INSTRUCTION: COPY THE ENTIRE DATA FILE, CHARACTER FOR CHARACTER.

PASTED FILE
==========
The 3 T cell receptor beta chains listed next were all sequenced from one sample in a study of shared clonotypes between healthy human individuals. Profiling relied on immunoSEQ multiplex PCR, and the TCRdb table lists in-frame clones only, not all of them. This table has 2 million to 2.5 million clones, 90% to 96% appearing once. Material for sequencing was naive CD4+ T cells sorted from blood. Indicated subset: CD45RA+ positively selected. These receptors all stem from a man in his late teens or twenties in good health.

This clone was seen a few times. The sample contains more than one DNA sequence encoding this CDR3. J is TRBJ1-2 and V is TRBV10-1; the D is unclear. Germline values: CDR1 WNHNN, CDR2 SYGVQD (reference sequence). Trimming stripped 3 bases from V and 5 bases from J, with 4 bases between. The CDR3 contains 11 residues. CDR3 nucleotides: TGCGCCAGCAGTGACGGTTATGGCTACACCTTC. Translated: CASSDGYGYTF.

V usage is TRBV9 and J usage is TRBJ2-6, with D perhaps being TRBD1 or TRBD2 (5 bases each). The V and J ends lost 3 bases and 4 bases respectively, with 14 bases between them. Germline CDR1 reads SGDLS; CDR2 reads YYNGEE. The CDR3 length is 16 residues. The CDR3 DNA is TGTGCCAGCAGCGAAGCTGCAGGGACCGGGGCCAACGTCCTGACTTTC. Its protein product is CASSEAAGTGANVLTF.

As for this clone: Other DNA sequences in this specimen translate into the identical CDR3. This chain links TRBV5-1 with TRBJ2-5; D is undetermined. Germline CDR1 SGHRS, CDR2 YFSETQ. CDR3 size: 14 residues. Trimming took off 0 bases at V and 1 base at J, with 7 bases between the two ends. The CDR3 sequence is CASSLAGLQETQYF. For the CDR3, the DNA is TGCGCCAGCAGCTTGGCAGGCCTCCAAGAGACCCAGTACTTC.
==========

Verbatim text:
The 3 T cell receptor beta chains listed next were all sequenced from one sample in a study of shared clonotypes between healthy human individuals. Profiling relied on immunoSEQ multiplex PCR, and the TCRdb table lists in-frame clones only, not all of them. This table has 2 million to 2.5 million clones, 90% to 96% appearing once. Material for sequencing was naive CD4+ T cells sorted from blood. Indicated subset: CD45RA+ positively selected. These receptors all stem from a man in his late teens or twenties in good health.

This clone was seen a few times. The sample contains more than one DNA sequence encoding this CDR3. J is TRBJ1-2 and V is TRBV10-1; the D is unclear. Germline values: CDR1 WNHNN, CDR2 SYGVQD (reference sequence). Trimming stripped 3 bases from V and 5 bases from J, with 4 bases between. The CDR3 contains 11 residues. CDR3 nucleotides: TGCGCCAGCAGTGACGGTTATGGCTACACCTTC. Translated: CASSDGYGYTF.

V usage is TRBV9 and J usage is TRBJ2-6, with D perhaps being TRBD1 or TRBD2 (5 bases each). The V and J ends lost 3 bases and 4 bases respectively, with 14 bases between them. Germline CDR1 reads SGDLS; CDR2 reads YYNGEE. The CDR3 length is 16 residues. The CDR3 DNA is TGTGCCAGCAGCGAAGCTGCAGGGACCGGGGCCAACGTCCTGACTTTC. Its protein product is CASSEAAGTGANVLTF.

As for this clone: Other DNA sequences in this specimen translate into the identical CDR3. This chain links TRBV5-1 with TRBJ2-5; D is undetermined. Germline CDR1 SGHRS, CDR2 YFSETQ. CDR3 size: 14 residues. Trimming took off 0 bases at V and 1 base at J, with 7 bases between the two ends. The CDR3 sequence is CASSLAGLQETQYF. For the CDR3, the DNA is TGCGCCAGCAGCTTGGCAGGCCTCCAAGAGACCCAGTACTTC.